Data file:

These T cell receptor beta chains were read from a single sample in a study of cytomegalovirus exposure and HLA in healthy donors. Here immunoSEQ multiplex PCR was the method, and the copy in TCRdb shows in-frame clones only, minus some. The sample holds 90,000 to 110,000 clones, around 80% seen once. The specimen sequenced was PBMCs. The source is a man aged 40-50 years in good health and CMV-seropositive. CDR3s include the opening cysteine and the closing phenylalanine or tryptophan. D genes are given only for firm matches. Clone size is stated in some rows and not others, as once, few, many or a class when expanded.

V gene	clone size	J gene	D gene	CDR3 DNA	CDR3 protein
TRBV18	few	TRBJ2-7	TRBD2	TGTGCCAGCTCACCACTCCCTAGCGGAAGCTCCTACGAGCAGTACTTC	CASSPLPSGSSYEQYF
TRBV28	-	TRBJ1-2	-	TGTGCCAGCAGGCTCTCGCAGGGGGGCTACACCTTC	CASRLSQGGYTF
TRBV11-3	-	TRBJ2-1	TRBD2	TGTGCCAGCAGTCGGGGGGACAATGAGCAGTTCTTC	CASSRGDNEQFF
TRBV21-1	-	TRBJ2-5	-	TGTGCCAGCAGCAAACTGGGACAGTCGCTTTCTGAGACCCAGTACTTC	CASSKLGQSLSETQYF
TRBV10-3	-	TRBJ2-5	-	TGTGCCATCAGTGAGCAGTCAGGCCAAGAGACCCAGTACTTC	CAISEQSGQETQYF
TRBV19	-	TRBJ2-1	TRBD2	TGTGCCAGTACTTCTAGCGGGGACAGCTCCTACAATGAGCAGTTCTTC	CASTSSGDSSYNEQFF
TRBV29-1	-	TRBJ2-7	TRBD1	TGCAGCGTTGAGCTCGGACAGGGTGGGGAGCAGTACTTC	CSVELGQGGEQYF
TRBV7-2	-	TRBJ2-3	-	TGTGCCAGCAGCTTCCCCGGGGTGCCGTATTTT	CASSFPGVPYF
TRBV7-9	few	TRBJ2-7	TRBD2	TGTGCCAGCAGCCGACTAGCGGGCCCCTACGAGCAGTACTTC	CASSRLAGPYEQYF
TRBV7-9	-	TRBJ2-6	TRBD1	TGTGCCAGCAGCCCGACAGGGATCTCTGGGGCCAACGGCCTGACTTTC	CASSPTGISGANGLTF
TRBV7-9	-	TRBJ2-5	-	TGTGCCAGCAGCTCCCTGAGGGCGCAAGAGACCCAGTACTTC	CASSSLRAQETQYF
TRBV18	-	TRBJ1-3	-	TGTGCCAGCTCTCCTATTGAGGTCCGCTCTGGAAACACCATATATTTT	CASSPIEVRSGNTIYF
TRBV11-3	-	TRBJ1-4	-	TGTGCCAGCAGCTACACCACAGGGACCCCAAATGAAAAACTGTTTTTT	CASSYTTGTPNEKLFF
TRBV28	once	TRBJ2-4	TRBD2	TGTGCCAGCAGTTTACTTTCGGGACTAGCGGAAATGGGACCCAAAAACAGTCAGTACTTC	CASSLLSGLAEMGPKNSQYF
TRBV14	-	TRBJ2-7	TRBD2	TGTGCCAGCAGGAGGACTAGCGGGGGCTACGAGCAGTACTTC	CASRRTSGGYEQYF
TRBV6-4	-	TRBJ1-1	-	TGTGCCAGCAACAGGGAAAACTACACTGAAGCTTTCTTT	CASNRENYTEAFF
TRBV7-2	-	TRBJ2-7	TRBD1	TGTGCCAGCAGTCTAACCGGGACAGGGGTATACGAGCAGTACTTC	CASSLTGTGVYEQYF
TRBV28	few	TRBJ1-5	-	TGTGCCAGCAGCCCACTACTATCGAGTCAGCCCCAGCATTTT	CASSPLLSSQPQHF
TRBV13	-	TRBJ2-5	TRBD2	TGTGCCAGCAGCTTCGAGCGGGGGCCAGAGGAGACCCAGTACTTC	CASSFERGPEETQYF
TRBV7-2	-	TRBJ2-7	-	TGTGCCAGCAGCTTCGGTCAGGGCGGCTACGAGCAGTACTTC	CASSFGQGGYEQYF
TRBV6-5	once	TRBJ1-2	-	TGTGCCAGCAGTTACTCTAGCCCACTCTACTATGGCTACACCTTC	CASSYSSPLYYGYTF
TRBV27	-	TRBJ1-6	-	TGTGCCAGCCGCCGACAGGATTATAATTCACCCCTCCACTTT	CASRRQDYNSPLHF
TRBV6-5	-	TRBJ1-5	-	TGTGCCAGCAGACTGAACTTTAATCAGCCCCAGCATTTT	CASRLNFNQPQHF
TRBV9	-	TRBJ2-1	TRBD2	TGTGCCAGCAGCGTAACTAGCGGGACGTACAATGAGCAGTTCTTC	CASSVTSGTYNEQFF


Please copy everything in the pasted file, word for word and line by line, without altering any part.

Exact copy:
These T cell receptor beta chains were read from a single sample in a study of cytomegalovirus exposure and HLA in healthy donors. Here immunoSEQ multiplex PCR was the method, and the copy in TCRdb shows in-frame clones only, minus some. The sample holds 90,000 to 110,000 clones, around 80% seen once. The specimen sequenced was PBMCs. The source is a man aged 40-50 years in good health and CMV-seropositive. CDR3s include the opening cysteine and the closing phenylalanine or tryptophan. D genes are given only for firm matches. Clone size is stated in some rows and not others, as once, few, many or a class when expanded.

V gene	clone size	J gene	D gene	CDR3 DNA	CDR3 protein
TRBV18	few	TRBJ2-7	TRBD2	TGTGCCAGCTCACCACTCCCTAGCGGAAGCTCCTACGAGCAGTACTTC	CASSPLPSGSSYEQYF
TRBV28	-	TRBJ1-2	-	TGTGCCAGCAGGCTCTCGCAGGGGGGCTACACCTTC	CASRLSQGGYTF
TRBV11-3	-	TRBJ2-1	TRBD2	TGTGCCAGCAGTCGGGGGGACAATGAGCAGTTCTTC	CASSRGDNEQFF
TRBV21-1	-	TRBJ2-5	-	TGTGCCAGCAGCAAACTGGGACAGTCGCTTTCTGAGACCCAGTACTTC	CASSKLGQSLSETQYF
TRBV10-3	-	TRBJ2-5	-	TGTGCCATCAGTGAGCAGTCAGGCCAAGAGACCCAGTACTTC	CAISEQSGQETQYF
TRBV19	-	TRBJ2-1	TRBD2	TGTGCCAGTACTTCTAGCGGGGACAGCTCCTACAATGAGCAGTTCTTC	CASTSSGDSSYNEQFF
TRBV29-1	-	TRBJ2-7	TRBD1	TGCAGCGTTGAGCTCGGACAGGGTGGGGAGCAGTACTTC	CSVELGQGGEQYF
TRBV7-2	-	TRBJ2-3	-	TGTGCCAGCAGCTTCCCCGGGGTGCCGTATTTT	CASSFPGVPYF
TRBV7-9	few	TRBJ2-7	TRBD2	TGTGCCAGCAGCCGACTAGCGGGCCCCTACGAGCAGTACTTC	CASSRLAGPYEQYF
TRBV7-9	-	TRBJ2-6	TRBD1	TGTGCCAGCAGCCCGACAGGGATCTCTGGGGCCAACGGCCTGACTTTC	CASSPTGISGANGLTF
TRBV7-9	-	TRBJ2-5	-	TGTGCCAGCAGCTCCCTGAGGGCGCAAGAGACCCAGTACTTC	CASSSLRAQETQYF
TRBV18	-	TRBJ1-3	-	TGTGCCAGCTCTCCTATTGAGGTCCGCTCTGGAAACACCATATATTTT	CASSPIEVRSGNTIYF
TRBV11-3	-	TRBJ1-4	-	TGTGCCAGCAGCTACACCACAGGGACCCCAAATGAAAAACTGTTTTTT	CASSYTTGTPNEKLFF
TRBV28	once	TRBJ2-4	TRBD2	TGTGCCAGCAGTTTACTTTCGGGACTAGCGGAAATGGGACCCAAAAACAGTCAGTACTTC	CASSLLSGLAEMGPKNSQYF
TRBV14	-	TRBJ2-7	TRBD2	TGTGCCAGCAGGAGGACTAGCGGGGGCTACGAGCAGTACTTC	CASRRTSGGYEQYF
TRBV6-4	-	TRBJ1-1	-	TGTGCCAGCAACAGGGAAAACTACACTGAAGCTTTCTTT	CASNRENYTEAFF
TRBV7-2	-	TRBJ2-7	TRBD1	TGTGCCAGCAGTCTAACCGGGACAGGGGTATACGAGCAGTACTTC	CASSLTGTGVYEQYF
TRBV28	few	TRBJ1-5	-	TGTGCCAGCAGCCCACTACTATCGAGTCAGCCCCAGCATTTT	CASSPLLSSQPQHF
TRBV13	-	TRBJ2-5	TRBD2	TGTGCCAGCAGCTTCGAGCGGGGGCCAGAGGAGACCCAGTACTTC	CASSFERGPEETQYF
TRBV7-2	-	TRBJ2-7	-	TGTGCCAGCAGCTTCGGTCAGGGCGGCTACGAGCAGTACTTC	CASSFGQGGYEQYF
TRBV6-5	once	TRBJ1-2	-	TGTGCCAGCAGTTACTCTAGCCCACTCTACTATGGCTACACCTTC	CASSYSSPLYYGYTF
TRBV27	-	TRBJ1-6	-	TGTGCCAGCCGCCGACAGGATTATAATTCACCCCTCCACTTT	CASRRQDYNSPLHF
TRBV6-5	-	TRBJ1-5	-	TGTGCCAGCAGACTGAACTTTAATCAGCCCCAGCATTTT	CASRLNFNQPQHF
TRBV9	-	TRBJ2-1	TRBD2	TGTGCCAGCAGCGTAACTAGCGGGACGTACAATGAGCAGTTCTTC	CASSVTSGTYNEQFF